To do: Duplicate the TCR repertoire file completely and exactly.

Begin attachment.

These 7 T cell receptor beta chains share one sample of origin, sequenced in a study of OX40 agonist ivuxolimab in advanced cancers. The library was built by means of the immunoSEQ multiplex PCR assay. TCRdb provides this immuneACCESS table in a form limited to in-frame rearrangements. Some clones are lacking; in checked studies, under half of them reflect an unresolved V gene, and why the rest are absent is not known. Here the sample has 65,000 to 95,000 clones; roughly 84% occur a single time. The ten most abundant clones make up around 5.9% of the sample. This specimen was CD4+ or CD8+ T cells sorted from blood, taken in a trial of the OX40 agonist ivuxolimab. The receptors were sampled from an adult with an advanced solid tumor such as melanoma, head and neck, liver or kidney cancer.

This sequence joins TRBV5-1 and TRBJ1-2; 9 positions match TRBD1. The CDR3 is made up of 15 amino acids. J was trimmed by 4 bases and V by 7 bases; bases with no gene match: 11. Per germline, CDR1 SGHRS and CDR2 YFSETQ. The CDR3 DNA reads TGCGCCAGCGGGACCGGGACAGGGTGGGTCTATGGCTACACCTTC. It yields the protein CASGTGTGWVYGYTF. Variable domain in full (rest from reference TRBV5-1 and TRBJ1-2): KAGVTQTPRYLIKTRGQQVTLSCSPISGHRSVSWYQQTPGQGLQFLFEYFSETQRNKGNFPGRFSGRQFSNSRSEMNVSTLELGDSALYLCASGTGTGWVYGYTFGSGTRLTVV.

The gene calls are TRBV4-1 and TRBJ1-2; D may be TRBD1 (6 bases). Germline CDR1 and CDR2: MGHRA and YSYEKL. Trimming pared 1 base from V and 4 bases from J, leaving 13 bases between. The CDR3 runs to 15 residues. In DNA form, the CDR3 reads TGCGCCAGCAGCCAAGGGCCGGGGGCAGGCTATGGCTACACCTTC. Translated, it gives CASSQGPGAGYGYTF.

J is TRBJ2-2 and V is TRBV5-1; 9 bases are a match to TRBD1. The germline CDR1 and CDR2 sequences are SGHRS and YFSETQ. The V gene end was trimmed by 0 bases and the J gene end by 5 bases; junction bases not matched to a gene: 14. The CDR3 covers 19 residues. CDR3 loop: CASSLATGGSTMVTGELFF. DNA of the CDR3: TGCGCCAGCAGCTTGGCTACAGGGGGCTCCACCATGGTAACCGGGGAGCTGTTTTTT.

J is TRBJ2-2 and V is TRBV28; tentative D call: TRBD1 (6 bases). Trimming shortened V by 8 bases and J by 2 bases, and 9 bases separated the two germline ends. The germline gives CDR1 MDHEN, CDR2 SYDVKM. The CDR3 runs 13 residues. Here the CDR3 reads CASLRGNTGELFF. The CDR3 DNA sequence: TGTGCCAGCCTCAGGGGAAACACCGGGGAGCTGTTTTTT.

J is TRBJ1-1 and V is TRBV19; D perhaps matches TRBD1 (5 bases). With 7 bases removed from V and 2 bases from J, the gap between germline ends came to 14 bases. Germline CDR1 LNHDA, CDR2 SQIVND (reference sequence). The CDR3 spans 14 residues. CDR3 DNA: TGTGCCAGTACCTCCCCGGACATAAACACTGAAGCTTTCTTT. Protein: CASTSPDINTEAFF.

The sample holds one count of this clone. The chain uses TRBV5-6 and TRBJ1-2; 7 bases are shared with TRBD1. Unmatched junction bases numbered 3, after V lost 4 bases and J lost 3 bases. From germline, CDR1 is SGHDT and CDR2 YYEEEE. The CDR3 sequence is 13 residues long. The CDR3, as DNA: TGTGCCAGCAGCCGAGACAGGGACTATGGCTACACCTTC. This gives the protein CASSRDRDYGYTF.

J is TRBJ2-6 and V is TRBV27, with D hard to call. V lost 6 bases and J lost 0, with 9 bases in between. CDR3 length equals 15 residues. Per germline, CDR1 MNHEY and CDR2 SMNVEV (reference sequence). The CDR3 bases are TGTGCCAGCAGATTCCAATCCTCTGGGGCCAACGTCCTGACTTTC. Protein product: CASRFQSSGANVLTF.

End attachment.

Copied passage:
These 7 T cell receptor beta chains share one sample of origin, sequenced in a study of OX40 agonist ivuxolimab in advanced cancers. The library was built by means of the immunoSEQ multiplex PCR assay. TCRdb provides this immuneACCESS table in a form limited to in-frame rearrangements. Some clones are lacking; in checked studies, under half of them reflect an unresolved V gene, and why the rest are absent is not known. Here the sample has 65,000 to 95,000 clones; roughly 84% occur a single time. The ten most abundant clones make up around 5.9% of the sample. This specimen was CD4+ or CD8+ T cells sorted from blood, taken in a trial of the OX40 agonist ivuxolimab. The receptors were sampled from an adult with an advanced solid tumor such as melanoma, head and neck, liver or kidney cancer.

This sequence joins TRBV5-1 and TRBJ1-2; 9 positions match TRBD1. The CDR3 is made up of 15 amino acids. J was trimmed by 4 bases and V by 7 bases; bases with no gene match: 11. Per germline, CDR1 SGHRS and CDR2 YFSETQ. The CDR3 DNA reads TGCGCCAGCGGGACCGGGACAGGGTGGGTCTATGGCTACACCTTC. It yields the protein CASGTGTGWVYGYTF. Variable domain in full (rest from reference TRBV5-1 and TRBJ1-2): KAGVTQTPRYLIKTRGQQVTLSCSPISGHRSVSWYQQTPGQGLQFLFEYFSETQRNKGNFPGRFSGRQFSNSRSEMNVSTLELGDSALYLCASGTGTGWVYGYTFGSGTRLTVV.

The gene calls are TRBV4-1 and TRBJ1-2; D may be TRBD1 (6 bases). Germline CDR1 and CDR2: MGHRA and YSYEKL. Trimming pared 1 base from V and 4 bases from J, leaving 13 bases between. The CDR3 runs to 15 residues. In DNA form, the CDR3 reads TGCGCCAGCAGCCAAGGGCCGGGGGCAGGCTATGGCTACACCTTC. Translated, it gives CASSQGPGAGYGYTF.

J is TRBJ2-2 and V is TRBV5-1; 9 bases are a match to TRBD1. The germline CDR1 and CDR2 sequences are SGHRS and YFSETQ. The V gene end was trimmed by 0 bases and the J gene end by 5 bases; junction bases not matched to a gene: 14. The CDR3 covers 19 residues. CDR3 loop: CASSLATGGSTMVTGELFF. DNA of the CDR3: TGCGCCAGCAGCTTGGCTACAGGGGGCTCCACCATGGTAACCGGGGAGCTGTTTTTT.

J is TRBJ2-2 and V is TRBV28; tentative D call: TRBD1 (6 bases). Trimming shortened V by 8 bases and J by 2 bases, and 9 bases separated the two germline ends. The germline gives CDR1 MDHEN, CDR2 SYDVKM. The CDR3 runs 13 residues. Here the CDR3 reads CASLRGNTGELFF. The CDR3 DNA sequence: TGTGCCAGCCTCAGGGGAAACACCGGGGAGCTGTTTTTT.

J is TRBJ1-1 and V is TRBV19; D perhaps matches TRBD1 (5 bases). With 7 bases removed from V and 2 bases from J, the gap between germline ends came to 14 bases. Germline CDR1 LNHDA, CDR2 SQIVND (reference sequence). The CDR3 spans 14 residues. CDR3 DNA: TGTGCCAGTACCTCCCCGGACATAAACACTGAAGCTTTCTTT. Protein: CASTSPDINTEAFF.

The sample holds one count of this clone. The chain uses TRBV5-6 and TRBJ1-2; 7 bases are shared with TRBD1. Unmatched junction bases numbered 3, after V lost 4 bases and J lost 3 bases. From germline, CDR1 is SGHDT and CDR2 YYEEEE. The CDR3 sequence is 13 residues long. The CDR3, as DNA: TGTGCCAGCAGCCGAGACAGGGACTATGGCTACACCTTC. This gives the protein CASSRDRDYGYTF.

J is TRBJ2-6 and V is TRBV27, with D hard to call. V lost 6 bases and J lost 0, with 9 bases in between. CDR3 length equals 15 residues. Per germline, CDR1 MNHEY and CDR2 SMNVEV (reference sequence). The CDR3 bases are TGTGCCAGCAGATTCCAATCCTCTGGGGCCAACGTCCTGACTTTC. Protein product: CASRFQSSGANVLTF.